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In social criticism and economic literature, robber baron became a derogatory term applied to wealthy and powerful 19th-century American businessmen that appeared in North American periodical literature as early as the August 1870 issue of The Atlantic Monthly magazine. By the late 1800s, the term was typically applied to businessmen who used what were considered to be exploitative practices to amass their wealth. These practices included exerting control over national resources, accruing high levels of government influence, paying extremely low wages, squashing competition by acquiring competitors in order to create monopolies and eventually raise prices, and schemes to sell stock at inflated prices to unsuspecting investors in a manner which would eventually destroy the company for which the stock was issued and impoverish investors. The term combines the sense of criminal ("robber") and illegitimate aristocracy (a baron is an illegitimate role in a republic).
We hear now on all sides the term "Robber Barons" applied to some of the great capitalists. ... The old robber barons of the Middle Ages who plundered sword in hand and lance in rest were more honest than this new aristocracy of swindling millionaires.
—Lida F. Baldwin, quoting the August 1870 issue of The Atlantic Monthly, writing in 1907 about how little business had changed in 35 years.
The term robber baron derives from the medieval German lords who charged nominally illegal tolls (tolls unauthorized by the Holy Roman Emperor) on the primitive roads crossing their lands or the larger tolls on ships traversing the Rhine—all such actions without adding anything of value, (see robber baron) but instead lining one's pockets to the detriment (added costs) of the common good.
U.S. political and economic commentator Matthew Josephson further popularized the term during the Great Depression in a 1934 book by the same title. He attributed the phrase to an 1880 anti-monopoly pamphlet about railroad magnates. Like the German antecedent princes, Josephson alleged that American big businessmen amassed huge fortunes immorally, unethically, and unjustly. The theme was popular during the Great Depression amid public scorn for big business.
After the Depression, business historians, led by Allan Nevins, began challenging this view of American big businessmen by advocating the "Industrial Statesman" thesis. Nevins, in his John D. Rockefeller: The Heroic Age of American Enterprise (2 vols., 1940), took on Josephson. He argued that while Rockefeller may have engaged in some unethical and illegal business practices, this should not overshadow his bringing order to industrial chaos of the day. Gilded Age capitalists, according to Nevins, sought to impose order and stability on competitive business, and that their work made the United States the foremost economy by the 20th century.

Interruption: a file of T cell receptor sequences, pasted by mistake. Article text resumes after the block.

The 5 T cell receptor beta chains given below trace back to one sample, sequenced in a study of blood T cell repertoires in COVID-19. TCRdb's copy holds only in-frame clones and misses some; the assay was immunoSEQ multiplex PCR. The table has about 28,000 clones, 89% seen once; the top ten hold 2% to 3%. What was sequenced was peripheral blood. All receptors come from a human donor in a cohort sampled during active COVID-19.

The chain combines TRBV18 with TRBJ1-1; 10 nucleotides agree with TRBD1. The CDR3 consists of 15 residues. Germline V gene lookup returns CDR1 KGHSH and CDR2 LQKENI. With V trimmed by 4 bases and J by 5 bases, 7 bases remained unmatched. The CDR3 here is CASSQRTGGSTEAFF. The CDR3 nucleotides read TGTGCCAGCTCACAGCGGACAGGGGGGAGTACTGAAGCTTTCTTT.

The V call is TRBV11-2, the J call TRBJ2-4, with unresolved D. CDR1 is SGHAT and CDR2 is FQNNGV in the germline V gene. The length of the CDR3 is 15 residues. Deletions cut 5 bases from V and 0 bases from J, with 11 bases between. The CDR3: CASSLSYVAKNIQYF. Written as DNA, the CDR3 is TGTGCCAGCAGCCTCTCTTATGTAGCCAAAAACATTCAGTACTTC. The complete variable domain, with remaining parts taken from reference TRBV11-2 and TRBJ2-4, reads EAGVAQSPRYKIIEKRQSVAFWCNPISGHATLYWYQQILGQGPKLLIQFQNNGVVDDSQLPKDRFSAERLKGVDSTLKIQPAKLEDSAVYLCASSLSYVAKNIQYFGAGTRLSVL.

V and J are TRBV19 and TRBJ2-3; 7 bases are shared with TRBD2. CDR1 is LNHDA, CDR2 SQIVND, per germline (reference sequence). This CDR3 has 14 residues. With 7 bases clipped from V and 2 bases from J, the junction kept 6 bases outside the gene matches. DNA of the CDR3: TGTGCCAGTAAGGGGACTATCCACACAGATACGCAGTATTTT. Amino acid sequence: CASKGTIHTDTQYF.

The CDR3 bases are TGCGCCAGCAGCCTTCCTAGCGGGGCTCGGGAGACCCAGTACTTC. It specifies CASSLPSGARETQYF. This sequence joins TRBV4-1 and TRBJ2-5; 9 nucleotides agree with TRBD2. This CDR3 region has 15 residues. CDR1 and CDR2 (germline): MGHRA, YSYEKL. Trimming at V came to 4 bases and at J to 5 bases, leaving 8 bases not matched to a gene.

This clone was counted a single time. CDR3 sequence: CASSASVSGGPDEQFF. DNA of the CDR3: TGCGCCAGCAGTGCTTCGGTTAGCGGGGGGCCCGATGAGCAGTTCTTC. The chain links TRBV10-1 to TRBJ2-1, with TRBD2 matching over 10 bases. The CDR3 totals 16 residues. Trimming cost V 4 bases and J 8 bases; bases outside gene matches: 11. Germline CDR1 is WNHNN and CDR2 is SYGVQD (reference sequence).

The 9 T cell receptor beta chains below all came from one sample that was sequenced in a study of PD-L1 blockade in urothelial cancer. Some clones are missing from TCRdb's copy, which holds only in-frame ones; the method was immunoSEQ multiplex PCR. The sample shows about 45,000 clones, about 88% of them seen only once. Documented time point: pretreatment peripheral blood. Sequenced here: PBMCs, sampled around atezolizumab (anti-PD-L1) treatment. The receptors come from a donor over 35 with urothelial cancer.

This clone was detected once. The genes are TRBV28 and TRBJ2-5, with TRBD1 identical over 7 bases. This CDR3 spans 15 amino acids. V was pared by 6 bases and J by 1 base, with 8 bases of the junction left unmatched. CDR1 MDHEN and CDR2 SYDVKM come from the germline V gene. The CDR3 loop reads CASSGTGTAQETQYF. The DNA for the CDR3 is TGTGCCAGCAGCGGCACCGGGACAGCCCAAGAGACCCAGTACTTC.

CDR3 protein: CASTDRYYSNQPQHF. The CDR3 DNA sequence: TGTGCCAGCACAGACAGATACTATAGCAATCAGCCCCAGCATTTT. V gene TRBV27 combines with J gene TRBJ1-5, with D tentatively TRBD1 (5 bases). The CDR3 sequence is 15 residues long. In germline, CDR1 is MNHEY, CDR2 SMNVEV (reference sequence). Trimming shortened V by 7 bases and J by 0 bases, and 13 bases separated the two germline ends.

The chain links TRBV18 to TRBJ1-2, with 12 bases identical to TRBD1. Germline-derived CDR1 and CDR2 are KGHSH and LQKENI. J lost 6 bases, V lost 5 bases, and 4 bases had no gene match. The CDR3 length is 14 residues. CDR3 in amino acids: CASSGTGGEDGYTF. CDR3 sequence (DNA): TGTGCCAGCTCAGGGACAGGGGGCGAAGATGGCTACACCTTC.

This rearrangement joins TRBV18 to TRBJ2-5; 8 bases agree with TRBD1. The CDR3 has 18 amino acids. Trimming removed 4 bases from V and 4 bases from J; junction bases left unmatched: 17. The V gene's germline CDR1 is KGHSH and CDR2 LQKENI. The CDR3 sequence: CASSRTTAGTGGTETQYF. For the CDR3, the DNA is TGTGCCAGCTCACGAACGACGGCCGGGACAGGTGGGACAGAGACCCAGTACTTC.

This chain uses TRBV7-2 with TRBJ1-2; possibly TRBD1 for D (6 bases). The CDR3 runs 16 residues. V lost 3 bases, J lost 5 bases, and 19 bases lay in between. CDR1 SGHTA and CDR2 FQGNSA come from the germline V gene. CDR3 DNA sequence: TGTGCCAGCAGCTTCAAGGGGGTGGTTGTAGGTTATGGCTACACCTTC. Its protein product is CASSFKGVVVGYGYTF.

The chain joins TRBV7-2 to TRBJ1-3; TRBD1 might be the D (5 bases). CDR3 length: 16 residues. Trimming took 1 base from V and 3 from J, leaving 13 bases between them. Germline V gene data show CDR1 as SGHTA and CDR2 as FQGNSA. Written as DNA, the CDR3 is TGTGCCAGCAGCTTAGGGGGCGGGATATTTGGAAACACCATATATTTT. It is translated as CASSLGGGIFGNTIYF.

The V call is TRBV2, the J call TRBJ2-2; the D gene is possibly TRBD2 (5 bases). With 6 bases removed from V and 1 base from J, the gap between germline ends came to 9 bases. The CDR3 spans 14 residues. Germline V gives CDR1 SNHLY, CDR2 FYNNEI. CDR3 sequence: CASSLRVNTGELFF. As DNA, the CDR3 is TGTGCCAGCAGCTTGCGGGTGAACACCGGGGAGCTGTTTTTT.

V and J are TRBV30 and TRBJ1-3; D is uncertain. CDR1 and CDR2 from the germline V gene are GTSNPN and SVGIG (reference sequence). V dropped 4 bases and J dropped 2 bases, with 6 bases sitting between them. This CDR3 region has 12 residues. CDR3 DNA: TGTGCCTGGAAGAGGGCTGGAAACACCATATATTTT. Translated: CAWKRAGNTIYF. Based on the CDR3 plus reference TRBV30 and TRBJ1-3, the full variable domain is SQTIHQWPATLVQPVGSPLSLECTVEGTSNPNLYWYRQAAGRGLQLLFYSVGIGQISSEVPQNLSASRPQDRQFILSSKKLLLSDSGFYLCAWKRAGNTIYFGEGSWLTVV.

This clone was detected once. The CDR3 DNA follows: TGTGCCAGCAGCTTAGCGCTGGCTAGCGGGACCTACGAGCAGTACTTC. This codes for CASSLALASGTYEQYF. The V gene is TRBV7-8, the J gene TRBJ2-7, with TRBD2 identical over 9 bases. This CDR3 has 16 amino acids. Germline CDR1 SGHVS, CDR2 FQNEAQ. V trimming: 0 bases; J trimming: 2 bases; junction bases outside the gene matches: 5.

This debate about the morality of certain business practices has continued and many modern industrialists and media moguls such as Rupert Murdoch, Donald Trump and powerful rich individuals who hold political office and control media entities, such as Vladimir Putin in Russia and Silvio Berlusconi in Italy are referred to as robber barons by their critics.
The people here are listed in Josephson, Robber Barons or in the cited source,
Libertarian reporter and free-market supporter John Stossel has frequently argued the term robber baron is a misnomer.
They weren't robbers, because they didn't steal from anyone, and they weren't barons—they were born poor. ...
Vanderbilt got rich by pleasing people. He invented ways to make travel and shipping cheaper. He used bigger ships, faster ships, served food onboard. He cut the New York–Hartford fare from $8 to $1. That gave consumers more than any "consumer group" ever has. ...
Rockefeller got rich selling oil. First competitors and then the government called him a monopolist, but he wasn't. At the time he had well over a hundred competitors. No one was forced to buy his oil. Rockefeller enticed people to buy it by selling it for less. That's what his competitors hated. His finding cheaper ways to get oil from the ground to the gas pump made life better for millions. Working-class people, who used to go to bed when it got dark, could suddenly afford fuel for lanterns, so they could stay up and read at night. Rockefeller's greed might have even saved the whales, because when he lowered the price of kerosene and gasoline, he eliminated the need for whale oil. The mass slaughter of whales suddenly stopped.
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